You are riding a public transit train and out of nowhere a man with blue jeans takes out a P99 semiautomatic pistol and takes the passengers hostage. Luckily you have a knife on you. But you don't know whether it is legal to kill a person under such circumstances. Hence the question: is it legal to kill the man who is threatening your life, and the lives of countless others? Context is California, USA.
I would just like to clarify, in addition to the other answers and what Dale M alluded to, one important detail: Unless you are carrying out the death penalty, no one under any circumstances is allowed to kill anyone else. What you are sometimes authorized to do, is to use deadly force.
There is an important distinction between the two. When using deadly force, you are using extreme force to stop someone doing something, which may result in getting that person killed, but killing isn't the point, stopping whatever he is doing is.
If instead of a knife you had a gun on the train, you shot the guy in the face, his crime spree came to and end, yet he was still alive but unconscious, and you decided to "finish the job" and shoot him some more, you'd be going to prison.
The language is important. Even if in self defense situations, if you say that you were shooting to kill, you're going to be in serious trouble, but if you say you were shooting to stop, you're in the clear.
According to California Penal Code Section 187
- (a) Murder is the unlawful killing of a human being, or a fetus, with malice aforethought.
Penal Code section 197 and 198:
Homicide is also justifiable when committed by any person in any of the following cases:
- When resisting any attempt to murder any person, or to commit a felony, or to do some great bodily injury upon any person; or,
- When committed in defense of habitation, property, or person, against one who manifestly intends or endeavors, by violence or surprise, to commit a felony, or against one who manifestly intends and endeavors, in a violent, riotous or tumultuous manner, to enter the habitation of another for the purpose of offering violence to any person therein; or,
- When committed in the lawful defense of such person, or of a wife or husband, parent, child, master, mistress, or servant of such person, when there is reasonable ground to apprehend a design to commit a felony or to do some great bodily injury, and imminent danger of such design being accomplished; but such person, or the person in whose behalf the defense was made, if he was the assailant or engaged in mutual combat, must really and in good faith have endeavored to decline any further struggle before the homicide was committed; or,
- When necessarily committed in attempting, by lawful ways and means, to apprehend any person for any felony committed, or in lawfully suppressing any riot, or in lawfully keeping and preserving the peace.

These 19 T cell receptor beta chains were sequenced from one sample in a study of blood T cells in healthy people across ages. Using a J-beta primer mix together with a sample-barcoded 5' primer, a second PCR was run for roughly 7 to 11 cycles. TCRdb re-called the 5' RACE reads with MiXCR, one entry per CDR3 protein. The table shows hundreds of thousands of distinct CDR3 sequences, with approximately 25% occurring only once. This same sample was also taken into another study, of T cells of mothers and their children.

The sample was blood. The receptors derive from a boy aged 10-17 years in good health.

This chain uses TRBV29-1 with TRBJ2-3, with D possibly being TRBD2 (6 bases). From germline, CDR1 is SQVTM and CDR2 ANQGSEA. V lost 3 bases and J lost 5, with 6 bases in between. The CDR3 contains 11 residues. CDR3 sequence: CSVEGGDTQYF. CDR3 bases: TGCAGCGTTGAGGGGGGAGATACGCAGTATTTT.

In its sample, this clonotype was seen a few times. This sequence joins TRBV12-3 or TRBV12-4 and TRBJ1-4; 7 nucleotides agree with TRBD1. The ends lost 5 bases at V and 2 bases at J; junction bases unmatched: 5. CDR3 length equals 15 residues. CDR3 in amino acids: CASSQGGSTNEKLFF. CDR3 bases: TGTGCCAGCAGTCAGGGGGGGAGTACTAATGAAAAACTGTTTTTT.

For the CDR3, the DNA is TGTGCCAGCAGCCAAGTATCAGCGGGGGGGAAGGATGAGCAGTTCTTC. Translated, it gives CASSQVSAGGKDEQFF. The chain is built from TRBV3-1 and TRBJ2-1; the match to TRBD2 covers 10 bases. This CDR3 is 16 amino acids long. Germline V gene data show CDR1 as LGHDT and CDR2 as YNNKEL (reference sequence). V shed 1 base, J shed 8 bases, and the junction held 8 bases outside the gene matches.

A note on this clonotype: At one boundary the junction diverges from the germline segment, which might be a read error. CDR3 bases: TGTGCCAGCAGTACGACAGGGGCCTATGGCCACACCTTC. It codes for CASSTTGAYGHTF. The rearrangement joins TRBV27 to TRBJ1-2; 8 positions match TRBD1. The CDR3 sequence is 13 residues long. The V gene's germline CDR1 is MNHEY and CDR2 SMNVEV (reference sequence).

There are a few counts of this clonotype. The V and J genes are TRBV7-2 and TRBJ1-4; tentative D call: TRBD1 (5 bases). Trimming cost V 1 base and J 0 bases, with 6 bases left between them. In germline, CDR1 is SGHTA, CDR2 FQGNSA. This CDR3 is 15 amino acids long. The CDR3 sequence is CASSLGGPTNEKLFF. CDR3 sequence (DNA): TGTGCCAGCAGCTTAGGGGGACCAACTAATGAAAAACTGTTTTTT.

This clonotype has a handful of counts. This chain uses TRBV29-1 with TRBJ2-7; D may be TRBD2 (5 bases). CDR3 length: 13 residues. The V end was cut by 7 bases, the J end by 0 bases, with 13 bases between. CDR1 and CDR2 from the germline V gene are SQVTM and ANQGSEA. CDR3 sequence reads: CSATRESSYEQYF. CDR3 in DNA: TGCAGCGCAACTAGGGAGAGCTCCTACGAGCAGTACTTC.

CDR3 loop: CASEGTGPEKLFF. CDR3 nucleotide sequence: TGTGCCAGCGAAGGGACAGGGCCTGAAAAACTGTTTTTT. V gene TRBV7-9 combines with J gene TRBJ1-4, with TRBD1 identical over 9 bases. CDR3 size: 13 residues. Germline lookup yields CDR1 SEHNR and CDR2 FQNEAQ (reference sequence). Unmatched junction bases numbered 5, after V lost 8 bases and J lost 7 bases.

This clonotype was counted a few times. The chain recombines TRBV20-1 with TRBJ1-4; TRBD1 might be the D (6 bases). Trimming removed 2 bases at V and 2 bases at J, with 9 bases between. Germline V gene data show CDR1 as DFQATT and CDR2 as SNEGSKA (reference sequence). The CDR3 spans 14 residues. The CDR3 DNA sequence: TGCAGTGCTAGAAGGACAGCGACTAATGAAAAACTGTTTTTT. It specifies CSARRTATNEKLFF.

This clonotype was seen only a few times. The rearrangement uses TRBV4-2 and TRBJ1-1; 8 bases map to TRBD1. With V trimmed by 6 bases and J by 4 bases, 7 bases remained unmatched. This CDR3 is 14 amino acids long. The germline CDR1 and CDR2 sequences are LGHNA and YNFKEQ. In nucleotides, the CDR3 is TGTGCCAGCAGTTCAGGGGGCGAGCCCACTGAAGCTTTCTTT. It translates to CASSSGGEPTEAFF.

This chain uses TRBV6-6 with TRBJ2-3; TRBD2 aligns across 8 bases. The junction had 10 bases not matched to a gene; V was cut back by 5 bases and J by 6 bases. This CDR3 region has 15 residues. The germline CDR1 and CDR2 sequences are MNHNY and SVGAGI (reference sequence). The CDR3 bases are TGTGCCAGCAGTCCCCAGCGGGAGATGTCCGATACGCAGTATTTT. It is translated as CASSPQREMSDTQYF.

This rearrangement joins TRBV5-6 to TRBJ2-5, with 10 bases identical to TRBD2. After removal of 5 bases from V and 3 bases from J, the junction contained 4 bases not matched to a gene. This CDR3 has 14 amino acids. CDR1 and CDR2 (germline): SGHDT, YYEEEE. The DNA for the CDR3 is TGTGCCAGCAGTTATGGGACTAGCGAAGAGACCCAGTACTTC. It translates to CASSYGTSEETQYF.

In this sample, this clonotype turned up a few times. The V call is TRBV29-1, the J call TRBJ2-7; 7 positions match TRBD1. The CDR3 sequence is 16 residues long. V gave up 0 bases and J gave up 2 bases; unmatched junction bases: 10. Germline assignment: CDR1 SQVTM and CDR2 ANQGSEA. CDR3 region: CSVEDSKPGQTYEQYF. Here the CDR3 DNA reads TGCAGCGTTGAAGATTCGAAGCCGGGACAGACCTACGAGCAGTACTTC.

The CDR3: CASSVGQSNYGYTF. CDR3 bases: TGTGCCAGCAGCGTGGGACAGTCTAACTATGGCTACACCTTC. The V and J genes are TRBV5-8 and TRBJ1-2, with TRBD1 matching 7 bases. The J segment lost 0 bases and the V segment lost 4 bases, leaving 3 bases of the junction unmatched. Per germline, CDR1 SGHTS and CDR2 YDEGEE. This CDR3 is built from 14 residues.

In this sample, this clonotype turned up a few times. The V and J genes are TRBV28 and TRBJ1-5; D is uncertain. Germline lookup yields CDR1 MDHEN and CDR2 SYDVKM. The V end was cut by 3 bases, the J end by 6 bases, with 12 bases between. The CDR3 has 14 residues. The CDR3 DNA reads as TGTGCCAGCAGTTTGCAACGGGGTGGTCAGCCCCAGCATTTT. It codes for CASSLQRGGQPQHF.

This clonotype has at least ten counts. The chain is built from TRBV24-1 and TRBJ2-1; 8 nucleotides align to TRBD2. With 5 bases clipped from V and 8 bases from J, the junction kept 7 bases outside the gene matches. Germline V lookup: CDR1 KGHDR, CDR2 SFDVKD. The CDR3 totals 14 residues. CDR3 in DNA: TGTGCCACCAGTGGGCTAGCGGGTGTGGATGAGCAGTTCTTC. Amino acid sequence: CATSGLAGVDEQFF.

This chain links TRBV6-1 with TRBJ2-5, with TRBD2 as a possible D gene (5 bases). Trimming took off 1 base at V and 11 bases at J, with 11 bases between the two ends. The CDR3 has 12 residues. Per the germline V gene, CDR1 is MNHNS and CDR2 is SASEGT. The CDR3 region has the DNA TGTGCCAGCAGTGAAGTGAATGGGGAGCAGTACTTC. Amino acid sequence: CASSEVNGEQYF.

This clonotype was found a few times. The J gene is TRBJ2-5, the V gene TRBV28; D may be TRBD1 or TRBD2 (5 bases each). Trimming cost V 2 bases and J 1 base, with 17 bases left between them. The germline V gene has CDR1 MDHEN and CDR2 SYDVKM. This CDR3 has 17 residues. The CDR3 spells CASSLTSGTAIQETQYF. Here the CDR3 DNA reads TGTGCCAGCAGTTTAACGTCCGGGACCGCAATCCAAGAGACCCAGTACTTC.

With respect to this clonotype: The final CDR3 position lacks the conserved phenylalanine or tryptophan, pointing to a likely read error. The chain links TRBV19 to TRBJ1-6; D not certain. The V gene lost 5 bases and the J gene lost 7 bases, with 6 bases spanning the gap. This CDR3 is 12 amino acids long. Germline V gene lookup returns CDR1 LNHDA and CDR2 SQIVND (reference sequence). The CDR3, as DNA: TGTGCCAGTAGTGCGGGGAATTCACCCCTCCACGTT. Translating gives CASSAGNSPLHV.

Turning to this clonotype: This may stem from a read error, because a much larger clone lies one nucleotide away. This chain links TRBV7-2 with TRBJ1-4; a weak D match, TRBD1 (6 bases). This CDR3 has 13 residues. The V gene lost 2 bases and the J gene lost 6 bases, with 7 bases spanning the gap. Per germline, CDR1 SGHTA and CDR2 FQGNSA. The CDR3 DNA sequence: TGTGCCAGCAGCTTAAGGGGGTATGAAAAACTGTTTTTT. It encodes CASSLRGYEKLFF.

A bare fear of the commission of any of the offenses mentioned in subdivisions 2 and 3 of Section 197, to prevent which homicide may be lawfully committed, is not sufficient to justify it. But the circumstances must be sufficient to excite the fears of a reasonable person, and the party killing must have acted under the influence of such fears alone.
Defense of others: 197.1 talks about any person - this raises the concept of "defense of others." Generally speaking, one can use force to defend another person if that person could have legally used the same force. In the example you give, the person being held hostage could have used deadly force to defend themselves and, therefore, a third party can use deadly force defending that person.
Here is a video from a defense attorney and former California District Attorney giving a good lesson on California self defense laws: California self-defense laws - A former D.A. explains (YouTube).
I'm licensed to teach firearm law in Arizona and Louisiana. We never teach "shoot to kill" or tell people that they can kill someone. The legitimate purpose of self defense, using firearms or any other force, is to stop an imminent attack where the defender reasonably fears for their life or grave bodily injury. If someone happens to die as a result of a person using reasonable force in a self-defense situation then they may, indeed, be charged with murder. It will be a matter for a trier of fact, a jury or a judge, to determine if the use of force was reasonable and if, therefore, the level of force used was justifiable as an affirmative defense against the charge of murder.
If you have a reasonable belief you or someone else is in imminent danger you have the right, under California law, to defend yourself with "no more force than was necessary to stop the threat." Which means that yes, in that situation you would be acquitted of murder and assault charges.